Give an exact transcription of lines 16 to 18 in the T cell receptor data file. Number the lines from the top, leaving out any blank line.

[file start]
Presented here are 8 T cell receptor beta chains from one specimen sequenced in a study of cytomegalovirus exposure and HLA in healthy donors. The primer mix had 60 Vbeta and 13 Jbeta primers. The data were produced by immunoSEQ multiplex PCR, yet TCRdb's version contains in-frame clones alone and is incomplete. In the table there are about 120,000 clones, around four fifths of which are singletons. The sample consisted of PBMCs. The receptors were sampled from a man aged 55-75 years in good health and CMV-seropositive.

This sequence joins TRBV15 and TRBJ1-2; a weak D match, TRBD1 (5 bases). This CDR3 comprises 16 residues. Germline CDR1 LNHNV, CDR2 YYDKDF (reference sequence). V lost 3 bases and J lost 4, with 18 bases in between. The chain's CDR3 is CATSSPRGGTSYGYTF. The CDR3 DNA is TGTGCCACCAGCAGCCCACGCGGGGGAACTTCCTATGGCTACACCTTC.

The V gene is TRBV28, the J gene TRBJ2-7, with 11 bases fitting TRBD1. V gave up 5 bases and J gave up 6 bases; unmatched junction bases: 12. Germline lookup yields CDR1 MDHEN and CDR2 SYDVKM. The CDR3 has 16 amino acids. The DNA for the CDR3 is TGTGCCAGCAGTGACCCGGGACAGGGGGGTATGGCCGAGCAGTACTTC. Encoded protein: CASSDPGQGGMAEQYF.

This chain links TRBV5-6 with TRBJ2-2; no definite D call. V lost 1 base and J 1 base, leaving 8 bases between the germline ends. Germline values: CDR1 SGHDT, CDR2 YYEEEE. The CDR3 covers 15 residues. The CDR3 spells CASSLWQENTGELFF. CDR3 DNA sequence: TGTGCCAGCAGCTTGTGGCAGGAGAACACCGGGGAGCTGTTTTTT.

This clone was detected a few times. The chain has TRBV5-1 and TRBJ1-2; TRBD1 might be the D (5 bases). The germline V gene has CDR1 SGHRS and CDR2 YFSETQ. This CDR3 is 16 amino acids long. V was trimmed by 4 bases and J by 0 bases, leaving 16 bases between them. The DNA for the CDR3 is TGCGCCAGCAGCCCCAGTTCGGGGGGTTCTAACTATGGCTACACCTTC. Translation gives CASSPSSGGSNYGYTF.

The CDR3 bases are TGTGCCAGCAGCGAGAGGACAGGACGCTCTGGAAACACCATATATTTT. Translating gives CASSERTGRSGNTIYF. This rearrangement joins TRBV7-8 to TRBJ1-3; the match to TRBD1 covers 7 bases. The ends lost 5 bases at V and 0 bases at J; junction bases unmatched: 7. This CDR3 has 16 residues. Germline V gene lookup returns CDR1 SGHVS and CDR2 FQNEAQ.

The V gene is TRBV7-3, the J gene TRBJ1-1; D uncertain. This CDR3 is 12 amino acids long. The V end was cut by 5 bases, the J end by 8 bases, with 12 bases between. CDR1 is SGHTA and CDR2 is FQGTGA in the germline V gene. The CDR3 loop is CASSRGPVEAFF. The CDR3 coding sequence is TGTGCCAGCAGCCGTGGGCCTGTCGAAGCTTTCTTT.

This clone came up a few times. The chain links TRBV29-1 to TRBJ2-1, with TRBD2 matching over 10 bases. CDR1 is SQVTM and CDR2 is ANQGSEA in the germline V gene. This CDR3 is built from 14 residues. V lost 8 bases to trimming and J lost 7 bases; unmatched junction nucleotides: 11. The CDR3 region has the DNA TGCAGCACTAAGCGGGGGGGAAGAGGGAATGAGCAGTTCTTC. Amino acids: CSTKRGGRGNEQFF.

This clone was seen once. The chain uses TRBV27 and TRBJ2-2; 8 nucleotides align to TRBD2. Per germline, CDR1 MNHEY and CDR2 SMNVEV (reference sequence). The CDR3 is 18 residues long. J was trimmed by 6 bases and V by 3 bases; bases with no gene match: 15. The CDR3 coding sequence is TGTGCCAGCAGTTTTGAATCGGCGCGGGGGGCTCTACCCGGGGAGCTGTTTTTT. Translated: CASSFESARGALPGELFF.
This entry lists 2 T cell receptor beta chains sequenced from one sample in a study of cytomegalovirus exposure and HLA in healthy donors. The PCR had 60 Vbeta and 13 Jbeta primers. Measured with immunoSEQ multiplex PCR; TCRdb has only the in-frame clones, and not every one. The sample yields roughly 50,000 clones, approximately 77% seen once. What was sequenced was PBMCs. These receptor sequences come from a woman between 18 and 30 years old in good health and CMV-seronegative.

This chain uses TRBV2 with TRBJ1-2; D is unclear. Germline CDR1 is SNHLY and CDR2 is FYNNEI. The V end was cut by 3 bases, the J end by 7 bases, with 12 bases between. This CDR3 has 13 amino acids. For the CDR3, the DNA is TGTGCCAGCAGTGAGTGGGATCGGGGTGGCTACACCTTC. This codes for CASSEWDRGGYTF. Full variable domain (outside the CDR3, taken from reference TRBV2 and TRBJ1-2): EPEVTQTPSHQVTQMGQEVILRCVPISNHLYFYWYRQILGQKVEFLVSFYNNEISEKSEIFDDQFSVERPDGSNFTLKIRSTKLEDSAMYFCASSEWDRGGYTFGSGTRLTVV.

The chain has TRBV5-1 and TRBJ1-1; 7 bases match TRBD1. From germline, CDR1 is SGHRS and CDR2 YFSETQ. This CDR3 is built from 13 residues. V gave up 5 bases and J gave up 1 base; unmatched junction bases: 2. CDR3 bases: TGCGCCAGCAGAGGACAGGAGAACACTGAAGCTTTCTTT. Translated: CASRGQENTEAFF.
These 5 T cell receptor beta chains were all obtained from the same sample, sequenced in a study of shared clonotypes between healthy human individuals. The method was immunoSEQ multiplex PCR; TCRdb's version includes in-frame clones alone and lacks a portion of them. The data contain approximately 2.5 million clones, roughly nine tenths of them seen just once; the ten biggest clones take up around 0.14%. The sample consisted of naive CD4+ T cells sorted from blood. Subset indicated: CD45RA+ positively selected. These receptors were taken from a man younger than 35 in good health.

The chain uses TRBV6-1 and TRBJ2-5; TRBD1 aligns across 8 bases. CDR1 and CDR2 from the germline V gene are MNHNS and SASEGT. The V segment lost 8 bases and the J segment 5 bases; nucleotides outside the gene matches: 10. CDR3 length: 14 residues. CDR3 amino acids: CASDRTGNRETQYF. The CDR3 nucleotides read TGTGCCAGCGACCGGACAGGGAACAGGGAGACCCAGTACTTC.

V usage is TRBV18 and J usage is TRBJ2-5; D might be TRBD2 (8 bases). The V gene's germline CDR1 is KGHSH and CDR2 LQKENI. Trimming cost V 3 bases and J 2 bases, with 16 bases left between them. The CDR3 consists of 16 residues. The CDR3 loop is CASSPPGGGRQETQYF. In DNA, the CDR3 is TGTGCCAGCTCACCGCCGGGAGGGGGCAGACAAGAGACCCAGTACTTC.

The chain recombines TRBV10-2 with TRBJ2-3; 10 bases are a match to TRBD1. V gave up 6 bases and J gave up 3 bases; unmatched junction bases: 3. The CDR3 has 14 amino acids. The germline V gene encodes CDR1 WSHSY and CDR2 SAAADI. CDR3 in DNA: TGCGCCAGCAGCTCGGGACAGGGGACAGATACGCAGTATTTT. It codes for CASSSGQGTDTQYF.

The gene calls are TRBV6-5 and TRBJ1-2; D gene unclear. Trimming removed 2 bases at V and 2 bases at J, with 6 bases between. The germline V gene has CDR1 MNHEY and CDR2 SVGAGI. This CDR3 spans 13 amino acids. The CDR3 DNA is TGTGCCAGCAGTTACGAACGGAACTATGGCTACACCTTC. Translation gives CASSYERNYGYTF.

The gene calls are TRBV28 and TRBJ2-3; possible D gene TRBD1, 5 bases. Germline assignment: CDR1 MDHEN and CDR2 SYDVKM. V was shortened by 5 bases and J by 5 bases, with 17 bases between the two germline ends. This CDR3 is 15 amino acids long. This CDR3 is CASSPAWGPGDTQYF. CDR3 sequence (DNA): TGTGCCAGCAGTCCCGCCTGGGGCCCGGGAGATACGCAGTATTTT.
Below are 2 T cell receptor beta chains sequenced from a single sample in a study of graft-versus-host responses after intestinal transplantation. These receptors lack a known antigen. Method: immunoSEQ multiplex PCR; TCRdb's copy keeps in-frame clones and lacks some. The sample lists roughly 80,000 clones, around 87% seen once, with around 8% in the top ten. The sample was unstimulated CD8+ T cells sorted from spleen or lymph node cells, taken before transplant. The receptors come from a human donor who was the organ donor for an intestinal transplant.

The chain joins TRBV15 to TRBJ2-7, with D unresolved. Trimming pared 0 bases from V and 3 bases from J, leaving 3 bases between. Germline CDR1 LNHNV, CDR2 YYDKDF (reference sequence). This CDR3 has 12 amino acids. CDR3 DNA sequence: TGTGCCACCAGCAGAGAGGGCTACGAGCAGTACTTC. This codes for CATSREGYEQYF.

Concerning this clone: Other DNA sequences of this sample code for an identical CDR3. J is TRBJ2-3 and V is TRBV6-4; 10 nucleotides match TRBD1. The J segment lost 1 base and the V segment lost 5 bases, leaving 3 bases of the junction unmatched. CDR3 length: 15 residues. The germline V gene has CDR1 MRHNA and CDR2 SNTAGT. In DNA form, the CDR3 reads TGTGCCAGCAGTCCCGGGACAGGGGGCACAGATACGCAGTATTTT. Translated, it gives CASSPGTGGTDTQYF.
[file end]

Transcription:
The chain recombines TRBV10-2 with TRBJ2-3; 10 bases are a match to TRBD1. V gave up 6 bases and J gave up 3 bases; unmatched junction bases: 3. The CDR3 has 14 amino acids. The germline V gene encodes CDR1 WSHSY and CDR2 SAAADI. CDR3 in DNA: TGCGCCAGCAGCTCGGGACAGGGGACAGATACGCAGTATTTT. It codes for CASSSGQGTDTQYF.

The gene calls are TRBV6-5 and TRBJ1-2; D gene unclear. Trimming removed 2 bases at V and 2 bases at J, with 6 bases between. The germline V gene has CDR1 MNHEY and CDR2 SVGAGI. This CDR3 spans 13 amino acids. The CDR3 DNA is TGTGCCAGCAGTTACGAACGGAACTATGGCTACACCTTC. Translation gives CASSYERNYGYTF.

The gene calls are TRBV28 and TRBJ2-3; possible D gene TRBD1, 5 bases. Germline assignment: CDR1 MDHEN and CDR2 SYDVKM. V was shortened by 5 bases and J by 5 bases, with 17 bases between the two germline ends. This CDR3 is 15 amino acids long. This CDR3 is CASSPAWGPGDTQYF. CDR3 sequence (DNA): TGTGCCAGCAGTCCCGCCTGGGGCCCGGGAGATACGCAGTATTTT.